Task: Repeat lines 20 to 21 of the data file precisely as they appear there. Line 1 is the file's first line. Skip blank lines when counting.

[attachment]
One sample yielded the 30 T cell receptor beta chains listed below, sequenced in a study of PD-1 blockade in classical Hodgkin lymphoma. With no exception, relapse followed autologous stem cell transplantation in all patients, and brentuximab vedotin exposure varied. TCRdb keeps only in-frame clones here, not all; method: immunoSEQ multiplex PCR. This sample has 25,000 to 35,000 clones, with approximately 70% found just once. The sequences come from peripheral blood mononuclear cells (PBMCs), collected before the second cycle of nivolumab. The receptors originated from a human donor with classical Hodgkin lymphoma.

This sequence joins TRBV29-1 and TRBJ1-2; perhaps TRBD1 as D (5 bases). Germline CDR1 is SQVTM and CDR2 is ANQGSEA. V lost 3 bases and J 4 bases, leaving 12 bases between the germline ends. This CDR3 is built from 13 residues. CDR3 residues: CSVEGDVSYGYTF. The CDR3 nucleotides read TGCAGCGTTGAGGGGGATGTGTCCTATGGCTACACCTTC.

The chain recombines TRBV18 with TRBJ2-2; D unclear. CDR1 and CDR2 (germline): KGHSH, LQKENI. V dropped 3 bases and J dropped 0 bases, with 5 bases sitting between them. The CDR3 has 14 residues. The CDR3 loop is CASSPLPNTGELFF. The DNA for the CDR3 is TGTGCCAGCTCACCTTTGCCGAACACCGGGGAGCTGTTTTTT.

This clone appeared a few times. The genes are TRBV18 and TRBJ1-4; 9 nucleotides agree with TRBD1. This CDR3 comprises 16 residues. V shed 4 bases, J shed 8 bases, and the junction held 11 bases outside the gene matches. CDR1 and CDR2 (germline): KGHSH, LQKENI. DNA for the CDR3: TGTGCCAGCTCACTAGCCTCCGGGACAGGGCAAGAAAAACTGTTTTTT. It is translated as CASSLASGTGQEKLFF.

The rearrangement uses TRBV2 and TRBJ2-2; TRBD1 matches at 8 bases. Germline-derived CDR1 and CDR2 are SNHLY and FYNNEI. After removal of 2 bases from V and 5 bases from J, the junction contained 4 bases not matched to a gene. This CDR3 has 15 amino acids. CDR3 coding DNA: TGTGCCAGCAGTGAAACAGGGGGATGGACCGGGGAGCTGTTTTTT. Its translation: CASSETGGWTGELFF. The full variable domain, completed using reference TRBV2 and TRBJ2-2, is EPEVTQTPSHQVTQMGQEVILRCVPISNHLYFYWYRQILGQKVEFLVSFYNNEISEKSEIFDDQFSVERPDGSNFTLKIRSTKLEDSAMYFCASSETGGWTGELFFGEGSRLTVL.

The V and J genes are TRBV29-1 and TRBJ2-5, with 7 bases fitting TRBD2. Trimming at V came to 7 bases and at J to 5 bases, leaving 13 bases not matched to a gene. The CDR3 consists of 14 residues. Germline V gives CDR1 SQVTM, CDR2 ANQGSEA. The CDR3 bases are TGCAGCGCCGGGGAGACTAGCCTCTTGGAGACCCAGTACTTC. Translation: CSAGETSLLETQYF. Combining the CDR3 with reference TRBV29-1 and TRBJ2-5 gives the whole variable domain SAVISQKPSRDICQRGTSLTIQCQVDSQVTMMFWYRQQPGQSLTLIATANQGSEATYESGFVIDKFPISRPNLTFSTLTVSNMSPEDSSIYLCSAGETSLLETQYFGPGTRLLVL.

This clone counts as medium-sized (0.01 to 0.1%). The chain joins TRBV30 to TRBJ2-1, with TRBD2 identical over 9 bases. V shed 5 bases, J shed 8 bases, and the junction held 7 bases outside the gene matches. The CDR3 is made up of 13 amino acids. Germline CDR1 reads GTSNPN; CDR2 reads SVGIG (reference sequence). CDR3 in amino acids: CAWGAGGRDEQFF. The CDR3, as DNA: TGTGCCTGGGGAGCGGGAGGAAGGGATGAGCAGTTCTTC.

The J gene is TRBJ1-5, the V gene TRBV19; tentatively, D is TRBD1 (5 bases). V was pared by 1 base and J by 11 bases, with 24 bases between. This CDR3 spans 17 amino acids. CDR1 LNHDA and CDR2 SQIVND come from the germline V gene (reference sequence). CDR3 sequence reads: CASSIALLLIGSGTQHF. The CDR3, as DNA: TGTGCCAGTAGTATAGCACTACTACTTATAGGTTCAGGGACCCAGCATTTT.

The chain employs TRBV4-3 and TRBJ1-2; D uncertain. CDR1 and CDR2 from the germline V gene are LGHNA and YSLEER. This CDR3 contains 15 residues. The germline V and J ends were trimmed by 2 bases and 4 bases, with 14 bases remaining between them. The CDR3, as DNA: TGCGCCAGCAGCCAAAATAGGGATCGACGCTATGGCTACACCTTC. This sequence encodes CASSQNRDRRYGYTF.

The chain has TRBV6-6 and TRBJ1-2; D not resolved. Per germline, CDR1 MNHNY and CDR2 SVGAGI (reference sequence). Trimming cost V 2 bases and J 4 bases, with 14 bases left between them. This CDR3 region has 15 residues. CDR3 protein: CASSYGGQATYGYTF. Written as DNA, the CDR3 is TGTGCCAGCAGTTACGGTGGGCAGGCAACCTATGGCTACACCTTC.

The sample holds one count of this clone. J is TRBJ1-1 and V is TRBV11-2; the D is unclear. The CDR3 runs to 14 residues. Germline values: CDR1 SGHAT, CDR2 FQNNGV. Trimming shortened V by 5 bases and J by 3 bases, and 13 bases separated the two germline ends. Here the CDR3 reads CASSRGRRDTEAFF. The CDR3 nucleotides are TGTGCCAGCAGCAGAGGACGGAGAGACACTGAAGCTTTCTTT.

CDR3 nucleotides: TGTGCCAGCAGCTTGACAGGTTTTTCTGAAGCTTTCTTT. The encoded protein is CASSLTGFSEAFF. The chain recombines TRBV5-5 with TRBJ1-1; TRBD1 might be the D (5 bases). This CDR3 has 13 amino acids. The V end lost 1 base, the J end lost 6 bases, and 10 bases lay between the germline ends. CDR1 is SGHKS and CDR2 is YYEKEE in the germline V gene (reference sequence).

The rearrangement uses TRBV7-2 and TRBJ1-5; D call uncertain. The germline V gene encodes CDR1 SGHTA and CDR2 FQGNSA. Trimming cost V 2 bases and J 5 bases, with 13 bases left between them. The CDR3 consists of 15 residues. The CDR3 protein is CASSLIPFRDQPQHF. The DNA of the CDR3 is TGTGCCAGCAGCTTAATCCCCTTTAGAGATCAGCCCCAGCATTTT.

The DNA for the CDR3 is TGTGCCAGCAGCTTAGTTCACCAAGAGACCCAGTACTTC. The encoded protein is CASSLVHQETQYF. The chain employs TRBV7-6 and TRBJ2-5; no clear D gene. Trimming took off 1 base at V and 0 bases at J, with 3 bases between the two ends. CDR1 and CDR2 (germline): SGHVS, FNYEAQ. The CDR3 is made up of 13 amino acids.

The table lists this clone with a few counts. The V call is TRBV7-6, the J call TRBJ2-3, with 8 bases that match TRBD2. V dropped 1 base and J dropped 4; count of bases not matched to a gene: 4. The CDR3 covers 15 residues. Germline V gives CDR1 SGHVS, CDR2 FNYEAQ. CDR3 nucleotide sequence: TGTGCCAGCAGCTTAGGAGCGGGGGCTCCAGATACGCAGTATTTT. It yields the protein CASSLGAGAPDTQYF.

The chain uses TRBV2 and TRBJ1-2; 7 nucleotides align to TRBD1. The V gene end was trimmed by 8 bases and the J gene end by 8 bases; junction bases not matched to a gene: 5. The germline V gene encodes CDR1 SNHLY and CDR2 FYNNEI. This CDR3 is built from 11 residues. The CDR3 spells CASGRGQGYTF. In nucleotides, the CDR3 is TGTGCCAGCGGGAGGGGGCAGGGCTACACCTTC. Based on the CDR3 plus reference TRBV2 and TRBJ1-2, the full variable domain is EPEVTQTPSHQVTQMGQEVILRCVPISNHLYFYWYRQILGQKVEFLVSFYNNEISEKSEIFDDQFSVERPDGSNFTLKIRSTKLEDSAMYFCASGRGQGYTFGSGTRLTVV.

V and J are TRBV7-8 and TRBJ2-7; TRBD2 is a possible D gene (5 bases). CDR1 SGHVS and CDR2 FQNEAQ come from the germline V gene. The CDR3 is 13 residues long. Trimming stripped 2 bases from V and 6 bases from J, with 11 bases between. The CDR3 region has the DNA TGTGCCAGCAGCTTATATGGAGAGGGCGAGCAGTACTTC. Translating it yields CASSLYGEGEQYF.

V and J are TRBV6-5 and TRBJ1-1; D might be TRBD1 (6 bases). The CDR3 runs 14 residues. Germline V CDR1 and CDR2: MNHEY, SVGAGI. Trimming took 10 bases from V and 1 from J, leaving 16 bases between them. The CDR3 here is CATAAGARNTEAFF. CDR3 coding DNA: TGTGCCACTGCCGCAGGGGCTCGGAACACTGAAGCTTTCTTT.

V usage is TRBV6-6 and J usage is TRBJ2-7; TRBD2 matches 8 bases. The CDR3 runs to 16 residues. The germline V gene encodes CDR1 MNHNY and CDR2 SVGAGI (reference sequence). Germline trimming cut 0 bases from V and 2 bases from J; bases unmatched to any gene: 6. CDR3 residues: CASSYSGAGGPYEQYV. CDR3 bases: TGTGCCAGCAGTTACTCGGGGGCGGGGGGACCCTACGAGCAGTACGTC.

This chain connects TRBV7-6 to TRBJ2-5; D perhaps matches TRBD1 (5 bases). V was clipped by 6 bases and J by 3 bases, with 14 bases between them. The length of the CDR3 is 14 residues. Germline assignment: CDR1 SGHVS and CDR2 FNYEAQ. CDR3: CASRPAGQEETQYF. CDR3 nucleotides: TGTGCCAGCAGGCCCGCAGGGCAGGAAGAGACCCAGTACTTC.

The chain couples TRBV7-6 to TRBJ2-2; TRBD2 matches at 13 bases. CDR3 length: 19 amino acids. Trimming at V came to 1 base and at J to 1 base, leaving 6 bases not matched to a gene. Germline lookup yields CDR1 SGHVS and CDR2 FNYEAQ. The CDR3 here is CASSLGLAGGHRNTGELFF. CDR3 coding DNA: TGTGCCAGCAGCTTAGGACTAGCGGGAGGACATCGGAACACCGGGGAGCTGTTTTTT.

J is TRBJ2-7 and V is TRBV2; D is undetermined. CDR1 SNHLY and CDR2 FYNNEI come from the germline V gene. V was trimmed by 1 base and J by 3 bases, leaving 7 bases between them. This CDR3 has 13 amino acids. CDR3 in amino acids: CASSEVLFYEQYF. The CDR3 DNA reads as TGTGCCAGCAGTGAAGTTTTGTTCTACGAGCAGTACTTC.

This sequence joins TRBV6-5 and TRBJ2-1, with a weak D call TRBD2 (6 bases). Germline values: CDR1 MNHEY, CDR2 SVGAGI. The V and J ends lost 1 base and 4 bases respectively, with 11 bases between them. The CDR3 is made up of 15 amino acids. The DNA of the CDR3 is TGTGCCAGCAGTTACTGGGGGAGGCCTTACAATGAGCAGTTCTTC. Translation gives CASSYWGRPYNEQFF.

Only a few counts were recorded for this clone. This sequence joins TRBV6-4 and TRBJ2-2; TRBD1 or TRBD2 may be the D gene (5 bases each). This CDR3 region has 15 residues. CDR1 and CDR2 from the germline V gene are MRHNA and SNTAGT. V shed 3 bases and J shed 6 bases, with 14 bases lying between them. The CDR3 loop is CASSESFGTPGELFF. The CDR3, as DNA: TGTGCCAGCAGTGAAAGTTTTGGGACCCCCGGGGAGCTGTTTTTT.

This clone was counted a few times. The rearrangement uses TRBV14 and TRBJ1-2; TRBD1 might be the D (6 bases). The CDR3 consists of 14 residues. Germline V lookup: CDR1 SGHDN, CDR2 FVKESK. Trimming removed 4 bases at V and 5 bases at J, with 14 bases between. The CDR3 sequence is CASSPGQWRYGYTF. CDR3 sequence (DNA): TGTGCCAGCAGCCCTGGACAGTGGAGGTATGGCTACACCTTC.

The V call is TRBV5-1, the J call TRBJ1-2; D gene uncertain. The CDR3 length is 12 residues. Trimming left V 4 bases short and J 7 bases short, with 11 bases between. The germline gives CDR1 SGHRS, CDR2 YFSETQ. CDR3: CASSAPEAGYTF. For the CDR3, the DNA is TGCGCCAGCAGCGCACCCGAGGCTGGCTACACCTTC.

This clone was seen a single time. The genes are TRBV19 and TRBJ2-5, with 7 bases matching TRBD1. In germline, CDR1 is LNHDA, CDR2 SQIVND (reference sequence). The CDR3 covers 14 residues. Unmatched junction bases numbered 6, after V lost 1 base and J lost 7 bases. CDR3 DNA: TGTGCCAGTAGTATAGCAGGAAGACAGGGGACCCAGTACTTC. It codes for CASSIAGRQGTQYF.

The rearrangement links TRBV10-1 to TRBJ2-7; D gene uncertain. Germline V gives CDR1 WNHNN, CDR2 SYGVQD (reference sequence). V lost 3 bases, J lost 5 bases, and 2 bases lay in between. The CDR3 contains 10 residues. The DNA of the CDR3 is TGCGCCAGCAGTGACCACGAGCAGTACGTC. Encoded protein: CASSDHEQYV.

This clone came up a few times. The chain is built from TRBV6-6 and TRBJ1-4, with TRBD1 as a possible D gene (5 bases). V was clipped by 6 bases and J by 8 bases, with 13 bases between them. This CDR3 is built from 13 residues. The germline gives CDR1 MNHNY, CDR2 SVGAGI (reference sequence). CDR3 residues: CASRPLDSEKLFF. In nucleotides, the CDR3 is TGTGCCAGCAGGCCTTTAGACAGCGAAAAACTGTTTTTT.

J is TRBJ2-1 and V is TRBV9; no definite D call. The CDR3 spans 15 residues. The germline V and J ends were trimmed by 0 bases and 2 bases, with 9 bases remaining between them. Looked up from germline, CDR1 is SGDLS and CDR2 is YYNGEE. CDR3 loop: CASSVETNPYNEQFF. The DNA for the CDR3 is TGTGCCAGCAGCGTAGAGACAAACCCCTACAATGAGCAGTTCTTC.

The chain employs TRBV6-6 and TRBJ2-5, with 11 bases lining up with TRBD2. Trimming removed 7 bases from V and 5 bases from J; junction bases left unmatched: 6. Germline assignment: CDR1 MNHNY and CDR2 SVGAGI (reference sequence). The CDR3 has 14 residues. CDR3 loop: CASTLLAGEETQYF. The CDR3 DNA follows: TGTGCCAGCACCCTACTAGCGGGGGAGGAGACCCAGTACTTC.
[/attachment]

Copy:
This chain connects TRBV7-6 to TRBJ2-5; D perhaps matches TRBD1 (5 bases). V was clipped by 6 bases and J by 3 bases, with 14 bases between them. The length of the CDR3 is 14 residues. Germline assignment: CDR1 SGHVS and CDR2 FNYEAQ. CDR3: CASRPAGQEETQYF. CDR3 nucleotides: TGTGCCAGCAGGCCCGCAGGGCAGGAAGAGACCCAGTACTTC.

The chain couples TRBV7-6 to TRBJ2-2; TRBD2 matches at 13 bases. CDR3 length: 19 amino acids. Trimming at V came to 1 base and at J to 1 base, leaving 6 bases not matched to a gene. Germline lookup yields CDR1 SGHVS and CDR2 FNYEAQ. The CDR3 here is CASSLGLAGGHRNTGELFF. CDR3 coding DNA: TGTGCCAGCAGCTTAGGACTAGCGGGAGGACATCGGAACACCGGGGAGCTGTTTTTT.